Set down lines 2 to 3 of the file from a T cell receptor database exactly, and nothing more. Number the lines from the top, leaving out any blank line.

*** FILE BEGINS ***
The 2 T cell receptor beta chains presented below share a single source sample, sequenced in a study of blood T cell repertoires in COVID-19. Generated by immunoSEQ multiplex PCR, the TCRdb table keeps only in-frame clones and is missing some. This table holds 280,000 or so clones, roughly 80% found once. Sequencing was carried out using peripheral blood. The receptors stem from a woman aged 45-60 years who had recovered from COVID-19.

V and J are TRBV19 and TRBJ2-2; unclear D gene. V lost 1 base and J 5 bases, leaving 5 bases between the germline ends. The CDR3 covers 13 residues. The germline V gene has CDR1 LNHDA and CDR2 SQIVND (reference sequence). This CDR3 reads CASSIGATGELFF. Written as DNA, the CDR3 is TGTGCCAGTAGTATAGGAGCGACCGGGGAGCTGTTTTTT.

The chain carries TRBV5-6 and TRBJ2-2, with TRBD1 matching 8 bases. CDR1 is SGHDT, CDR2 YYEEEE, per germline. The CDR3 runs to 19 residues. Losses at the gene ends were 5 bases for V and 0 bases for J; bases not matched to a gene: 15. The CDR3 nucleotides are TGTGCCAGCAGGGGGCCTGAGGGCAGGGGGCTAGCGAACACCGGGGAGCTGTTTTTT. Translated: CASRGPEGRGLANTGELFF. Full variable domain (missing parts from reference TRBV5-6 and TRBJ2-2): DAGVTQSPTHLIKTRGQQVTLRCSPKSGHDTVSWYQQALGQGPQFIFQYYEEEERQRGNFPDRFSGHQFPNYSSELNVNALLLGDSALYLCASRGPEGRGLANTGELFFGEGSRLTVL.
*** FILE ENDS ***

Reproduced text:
V and J are TRBV19 and TRBJ2-2; unclear D gene. V lost 1 base and J 5 bases, leaving 5 bases between the germline ends. The CDR3 covers 13 residues. The germline V gene has CDR1 LNHDA and CDR2 SQIVND (reference sequence). This CDR3 reads CASSIGATGELFF. Written as DNA, the CDR3 is TGTGCCAGTAGTATAGGAGCGACCGGGGAGCTGTTTTTT.

The chain carries TRBV5-6 and TRBJ2-2, with TRBD1 matching 8 bases. CDR1 is SGHDT, CDR2 YYEEEE, per germline. The CDR3 runs to 19 residues. Losses at the gene ends were 5 bases for V and 0 bases for J; bases not matched to a gene: 15. The CDR3 nucleotides are TGTGCCAGCAGGGGGCCTGAGGGCAGGGGGCTAGCGAACACCGGGGAGCTGTTTTTT. Translated: CASRGPEGRGLANTGELFF. Full variable domain (missing parts from reference TRBV5-6 and TRBJ2-2): DAGVTQSPTHLIKTRGQQVTLRCSPKSGHDTVSWYQQALGQGPQFIFQYYEEEERQRGNFPDRFSGHQFPNYSSELNVNALLLGDSALYLCASRGPEGRGLANTGELFFGEGSRLTVL.